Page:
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Daily Dish: Still Trying To Cash In On 2019-20 COVID Interrupted Season? Junior Hockey News

Published: Monday, 26 Oct 2020  
By: Stephen Heisler, JuniorHockey.com


Imagine the shock when a parent gets an email from last year’s youth team demanding the balance of fees for the part of the season that was never played. These fees were to cover hotel and travel expenses, billeting, practice ice, and whatever else would have been spent to complete the season.

The family was current with all the payments up until there was no more hockey to be played and their son was home. 

In a time when families are struggling just to maintain ANY sense of normalcy, the big green head of greed shows itself for all to see. 

After hearing this story from a family on Sunday, I asked the Dad if the contract outlined the team’s responsibilities. Other questions asked were regarding a notice of a USA Hockey Financial Suspension (not received) and if any previous correspondence was received, regarding the issue, before the surprise email. Nothing.

So let’s be clear, I’m not going to “out” this club in this article and understand the financial difficulties associated with the stress the situation has put on our game. We are so poor now it’s hard to even pay attention.

What I do not understand is the thought process behind asking folks to pay for something they did not receive. Does the operator of this team think that parents are just stupid? In what world do they live in when the expectation is to get something for literally nothing?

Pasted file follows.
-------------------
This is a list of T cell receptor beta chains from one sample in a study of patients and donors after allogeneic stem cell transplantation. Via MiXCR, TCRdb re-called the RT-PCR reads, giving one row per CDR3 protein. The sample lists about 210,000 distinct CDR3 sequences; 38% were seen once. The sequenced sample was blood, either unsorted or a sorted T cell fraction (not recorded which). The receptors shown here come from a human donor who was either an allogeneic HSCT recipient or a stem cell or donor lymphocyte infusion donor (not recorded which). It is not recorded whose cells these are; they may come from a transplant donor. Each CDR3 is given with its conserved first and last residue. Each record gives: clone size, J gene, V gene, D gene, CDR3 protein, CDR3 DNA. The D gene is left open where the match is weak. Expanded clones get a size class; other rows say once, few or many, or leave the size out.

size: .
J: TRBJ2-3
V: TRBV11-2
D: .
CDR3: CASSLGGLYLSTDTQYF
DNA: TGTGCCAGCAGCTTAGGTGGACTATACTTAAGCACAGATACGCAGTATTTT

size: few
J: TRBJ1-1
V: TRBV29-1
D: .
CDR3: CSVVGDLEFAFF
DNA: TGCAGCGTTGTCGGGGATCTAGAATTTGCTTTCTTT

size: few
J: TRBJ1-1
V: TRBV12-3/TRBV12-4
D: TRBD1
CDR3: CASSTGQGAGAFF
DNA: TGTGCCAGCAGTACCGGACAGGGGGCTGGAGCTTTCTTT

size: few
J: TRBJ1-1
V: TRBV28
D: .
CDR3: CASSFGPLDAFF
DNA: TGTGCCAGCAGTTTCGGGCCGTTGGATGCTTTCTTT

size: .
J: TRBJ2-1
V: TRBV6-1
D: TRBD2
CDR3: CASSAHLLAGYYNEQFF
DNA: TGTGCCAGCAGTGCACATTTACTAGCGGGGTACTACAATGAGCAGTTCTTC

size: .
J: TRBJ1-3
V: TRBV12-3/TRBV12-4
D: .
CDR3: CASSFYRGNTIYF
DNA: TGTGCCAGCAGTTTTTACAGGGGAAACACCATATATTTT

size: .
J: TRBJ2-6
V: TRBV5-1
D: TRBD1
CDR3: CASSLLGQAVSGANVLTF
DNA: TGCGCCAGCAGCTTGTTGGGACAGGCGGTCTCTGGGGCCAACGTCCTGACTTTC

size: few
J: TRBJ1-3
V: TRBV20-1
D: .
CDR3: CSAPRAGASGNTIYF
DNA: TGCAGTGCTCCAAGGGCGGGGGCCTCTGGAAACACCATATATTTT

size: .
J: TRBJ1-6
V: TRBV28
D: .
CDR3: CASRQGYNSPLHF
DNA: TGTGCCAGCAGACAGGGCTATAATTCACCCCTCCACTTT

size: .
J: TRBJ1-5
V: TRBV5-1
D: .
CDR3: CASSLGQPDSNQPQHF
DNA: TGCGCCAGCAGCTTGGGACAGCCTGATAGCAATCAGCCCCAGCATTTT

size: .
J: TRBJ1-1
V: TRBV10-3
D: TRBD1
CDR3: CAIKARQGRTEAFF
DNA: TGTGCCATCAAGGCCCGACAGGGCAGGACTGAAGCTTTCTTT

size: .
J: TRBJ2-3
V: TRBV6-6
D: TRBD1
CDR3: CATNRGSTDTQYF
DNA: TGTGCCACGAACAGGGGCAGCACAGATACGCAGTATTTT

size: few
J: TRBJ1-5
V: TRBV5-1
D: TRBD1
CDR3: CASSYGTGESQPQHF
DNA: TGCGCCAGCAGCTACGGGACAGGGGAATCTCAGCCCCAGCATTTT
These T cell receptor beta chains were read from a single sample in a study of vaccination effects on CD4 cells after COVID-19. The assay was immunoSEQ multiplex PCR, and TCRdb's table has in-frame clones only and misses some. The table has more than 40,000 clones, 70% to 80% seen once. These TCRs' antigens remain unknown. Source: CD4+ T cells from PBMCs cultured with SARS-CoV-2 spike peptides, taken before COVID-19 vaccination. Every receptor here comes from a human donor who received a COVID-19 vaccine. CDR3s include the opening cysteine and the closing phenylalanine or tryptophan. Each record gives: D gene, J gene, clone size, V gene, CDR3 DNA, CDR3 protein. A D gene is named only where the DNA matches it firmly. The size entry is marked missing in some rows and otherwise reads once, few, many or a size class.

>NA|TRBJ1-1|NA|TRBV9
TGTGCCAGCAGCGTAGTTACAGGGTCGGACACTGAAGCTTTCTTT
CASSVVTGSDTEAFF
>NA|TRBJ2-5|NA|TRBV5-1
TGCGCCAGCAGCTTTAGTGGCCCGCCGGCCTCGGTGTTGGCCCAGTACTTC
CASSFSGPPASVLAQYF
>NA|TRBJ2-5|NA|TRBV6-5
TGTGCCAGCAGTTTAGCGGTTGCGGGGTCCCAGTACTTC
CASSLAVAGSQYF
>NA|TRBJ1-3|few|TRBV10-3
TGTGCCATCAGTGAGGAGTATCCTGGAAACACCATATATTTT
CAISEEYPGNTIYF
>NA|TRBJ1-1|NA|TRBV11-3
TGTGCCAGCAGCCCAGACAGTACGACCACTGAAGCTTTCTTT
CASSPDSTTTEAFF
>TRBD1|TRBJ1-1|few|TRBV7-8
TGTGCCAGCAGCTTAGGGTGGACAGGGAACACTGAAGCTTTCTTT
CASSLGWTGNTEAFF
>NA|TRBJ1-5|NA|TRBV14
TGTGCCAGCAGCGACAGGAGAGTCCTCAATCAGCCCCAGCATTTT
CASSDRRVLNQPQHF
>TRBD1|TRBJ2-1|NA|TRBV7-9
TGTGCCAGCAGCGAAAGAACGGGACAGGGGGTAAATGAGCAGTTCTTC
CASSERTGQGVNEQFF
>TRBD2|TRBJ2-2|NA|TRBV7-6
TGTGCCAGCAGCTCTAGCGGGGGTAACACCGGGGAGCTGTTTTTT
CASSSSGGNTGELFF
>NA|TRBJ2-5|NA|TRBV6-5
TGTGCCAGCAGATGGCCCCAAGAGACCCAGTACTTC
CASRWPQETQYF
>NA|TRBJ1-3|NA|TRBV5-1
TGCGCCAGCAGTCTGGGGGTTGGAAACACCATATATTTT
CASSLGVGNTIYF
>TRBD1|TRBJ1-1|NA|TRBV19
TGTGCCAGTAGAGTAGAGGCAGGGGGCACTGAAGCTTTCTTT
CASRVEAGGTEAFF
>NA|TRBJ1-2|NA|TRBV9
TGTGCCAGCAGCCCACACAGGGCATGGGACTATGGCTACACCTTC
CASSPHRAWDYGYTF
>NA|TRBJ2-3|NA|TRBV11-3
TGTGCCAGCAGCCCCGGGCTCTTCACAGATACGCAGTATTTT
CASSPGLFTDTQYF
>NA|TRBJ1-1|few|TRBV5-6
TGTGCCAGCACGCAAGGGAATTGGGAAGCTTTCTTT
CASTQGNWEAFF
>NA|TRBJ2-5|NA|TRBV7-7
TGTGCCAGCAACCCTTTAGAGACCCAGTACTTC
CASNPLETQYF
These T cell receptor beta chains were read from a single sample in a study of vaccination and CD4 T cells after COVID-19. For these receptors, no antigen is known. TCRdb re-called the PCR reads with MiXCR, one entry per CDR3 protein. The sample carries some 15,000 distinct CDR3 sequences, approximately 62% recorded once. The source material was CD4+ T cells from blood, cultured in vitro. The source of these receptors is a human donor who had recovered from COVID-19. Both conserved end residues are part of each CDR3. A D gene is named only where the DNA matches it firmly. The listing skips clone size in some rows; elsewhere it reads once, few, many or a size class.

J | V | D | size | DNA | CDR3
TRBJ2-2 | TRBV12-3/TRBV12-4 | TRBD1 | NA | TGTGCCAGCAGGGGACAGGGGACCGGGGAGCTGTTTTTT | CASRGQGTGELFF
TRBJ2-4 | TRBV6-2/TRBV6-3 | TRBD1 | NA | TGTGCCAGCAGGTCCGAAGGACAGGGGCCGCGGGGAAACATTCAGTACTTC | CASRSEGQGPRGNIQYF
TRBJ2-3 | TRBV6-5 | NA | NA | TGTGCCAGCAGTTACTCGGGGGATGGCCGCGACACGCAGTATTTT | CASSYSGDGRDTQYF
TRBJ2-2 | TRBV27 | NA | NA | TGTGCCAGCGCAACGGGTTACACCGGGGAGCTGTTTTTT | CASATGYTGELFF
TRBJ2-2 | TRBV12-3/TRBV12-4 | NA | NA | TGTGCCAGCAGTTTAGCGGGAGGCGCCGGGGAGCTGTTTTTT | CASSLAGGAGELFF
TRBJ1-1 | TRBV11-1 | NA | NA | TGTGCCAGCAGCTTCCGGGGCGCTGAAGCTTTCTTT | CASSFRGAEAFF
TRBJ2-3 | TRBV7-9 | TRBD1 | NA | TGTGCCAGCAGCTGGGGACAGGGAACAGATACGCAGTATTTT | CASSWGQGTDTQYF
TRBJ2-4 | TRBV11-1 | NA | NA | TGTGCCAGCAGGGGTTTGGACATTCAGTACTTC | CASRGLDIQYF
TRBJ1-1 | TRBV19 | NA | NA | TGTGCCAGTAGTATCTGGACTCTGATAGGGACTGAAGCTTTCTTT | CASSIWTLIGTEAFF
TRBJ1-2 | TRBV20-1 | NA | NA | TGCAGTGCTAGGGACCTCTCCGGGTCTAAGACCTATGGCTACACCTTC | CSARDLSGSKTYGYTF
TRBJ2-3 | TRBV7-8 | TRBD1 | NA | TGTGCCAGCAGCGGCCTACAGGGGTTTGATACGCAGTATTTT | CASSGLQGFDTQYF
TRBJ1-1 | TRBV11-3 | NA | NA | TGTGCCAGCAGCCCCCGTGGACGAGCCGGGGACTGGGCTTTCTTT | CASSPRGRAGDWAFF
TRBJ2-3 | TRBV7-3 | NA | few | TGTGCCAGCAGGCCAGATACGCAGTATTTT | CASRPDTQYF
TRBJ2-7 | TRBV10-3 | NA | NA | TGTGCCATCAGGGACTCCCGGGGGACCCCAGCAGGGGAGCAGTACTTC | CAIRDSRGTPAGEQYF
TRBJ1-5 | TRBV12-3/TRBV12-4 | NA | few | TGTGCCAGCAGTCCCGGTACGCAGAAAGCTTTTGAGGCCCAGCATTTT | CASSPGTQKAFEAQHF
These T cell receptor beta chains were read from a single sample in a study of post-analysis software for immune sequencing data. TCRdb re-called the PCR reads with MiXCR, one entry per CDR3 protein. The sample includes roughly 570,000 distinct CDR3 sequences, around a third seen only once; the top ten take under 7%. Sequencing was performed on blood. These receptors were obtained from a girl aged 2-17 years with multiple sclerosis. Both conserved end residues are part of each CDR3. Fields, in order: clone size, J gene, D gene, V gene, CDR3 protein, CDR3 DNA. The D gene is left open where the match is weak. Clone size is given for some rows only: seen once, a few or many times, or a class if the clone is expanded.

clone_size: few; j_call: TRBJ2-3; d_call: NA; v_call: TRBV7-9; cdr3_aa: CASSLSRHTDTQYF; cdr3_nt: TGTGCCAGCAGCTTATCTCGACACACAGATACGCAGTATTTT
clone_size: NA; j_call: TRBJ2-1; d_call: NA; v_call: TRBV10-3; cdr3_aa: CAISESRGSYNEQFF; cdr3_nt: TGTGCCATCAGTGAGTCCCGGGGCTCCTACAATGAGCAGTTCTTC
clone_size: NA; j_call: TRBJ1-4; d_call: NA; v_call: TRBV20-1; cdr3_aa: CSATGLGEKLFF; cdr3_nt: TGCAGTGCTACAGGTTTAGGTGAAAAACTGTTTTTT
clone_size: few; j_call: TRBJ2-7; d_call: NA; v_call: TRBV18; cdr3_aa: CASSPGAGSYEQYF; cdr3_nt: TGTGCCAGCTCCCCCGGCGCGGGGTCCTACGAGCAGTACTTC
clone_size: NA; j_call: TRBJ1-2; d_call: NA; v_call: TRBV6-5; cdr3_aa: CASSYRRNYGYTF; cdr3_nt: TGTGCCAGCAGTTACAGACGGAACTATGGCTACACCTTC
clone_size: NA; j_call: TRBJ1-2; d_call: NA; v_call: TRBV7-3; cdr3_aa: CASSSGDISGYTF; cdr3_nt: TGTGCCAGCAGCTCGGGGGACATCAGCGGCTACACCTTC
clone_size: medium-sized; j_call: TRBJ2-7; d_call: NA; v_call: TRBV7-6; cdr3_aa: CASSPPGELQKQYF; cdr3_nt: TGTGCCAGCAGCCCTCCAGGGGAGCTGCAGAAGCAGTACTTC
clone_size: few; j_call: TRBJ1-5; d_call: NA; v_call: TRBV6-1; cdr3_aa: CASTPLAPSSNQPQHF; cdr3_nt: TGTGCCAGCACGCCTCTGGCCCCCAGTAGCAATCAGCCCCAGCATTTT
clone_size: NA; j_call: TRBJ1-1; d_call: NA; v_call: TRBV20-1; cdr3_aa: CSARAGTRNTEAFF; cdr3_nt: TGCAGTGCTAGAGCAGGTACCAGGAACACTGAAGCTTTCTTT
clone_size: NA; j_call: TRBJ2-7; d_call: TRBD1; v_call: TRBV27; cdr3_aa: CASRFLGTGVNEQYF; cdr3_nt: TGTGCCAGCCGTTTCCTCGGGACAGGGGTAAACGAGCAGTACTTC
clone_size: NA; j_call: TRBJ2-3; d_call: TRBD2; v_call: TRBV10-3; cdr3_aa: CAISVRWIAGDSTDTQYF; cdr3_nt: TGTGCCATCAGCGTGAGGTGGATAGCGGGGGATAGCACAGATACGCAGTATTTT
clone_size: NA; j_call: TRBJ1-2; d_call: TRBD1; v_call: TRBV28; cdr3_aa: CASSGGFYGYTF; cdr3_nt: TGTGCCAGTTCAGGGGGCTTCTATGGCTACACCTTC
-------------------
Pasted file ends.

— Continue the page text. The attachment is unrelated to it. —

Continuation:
I told the family to hire the most expensive lawyer they can find in the event the team decides to make the mistake of opening a civil court case against the family. When the case gets tossed out of court faster than a bum out of a five-star restaurant, make sure to seek attorney fees and expenses for having to defend the ridiculous lawsuit. By that time, a good attorney could easily exceed six-figures considering the need for co-counsel in the state the suit was filed in, travel, and that always inflated hourly rate.

Unfortunately, the real damage will occur in that other much harsher venue, the court of public opinion. How difficult would be for a fledging program to recruit new players once the word got out that the club has a history of delivering much less than what they expected to be paid for? 

It’s almost as bad as a top-rated junior team enjoying the cash infusion of a main camp just days before announcing dormancy for the season, but that’s a different Dish.


Author: Stephen Heisler from JuniorHockey.com
Stephen Heisler has spent a lifetime in the game of hockey. Stephen is also working with individual teams, coaches, and players as a director with Victorious Hockey Company. Stephen, his wife Deysi, and four children reside in Orlando, Florida.


* Disclaimer: This site may contain advice, opinions and statements from various authors and information providers. Views expressed in this article reflect the personal opinion of the author, Stephen Heisler, and not necessarily the views of JuniorHockey.com. JuniorHockey.com does not represent or endorse the accuracy or reliability of any advice, opinion, statement or other info provided in the article, or from any other member of this site.
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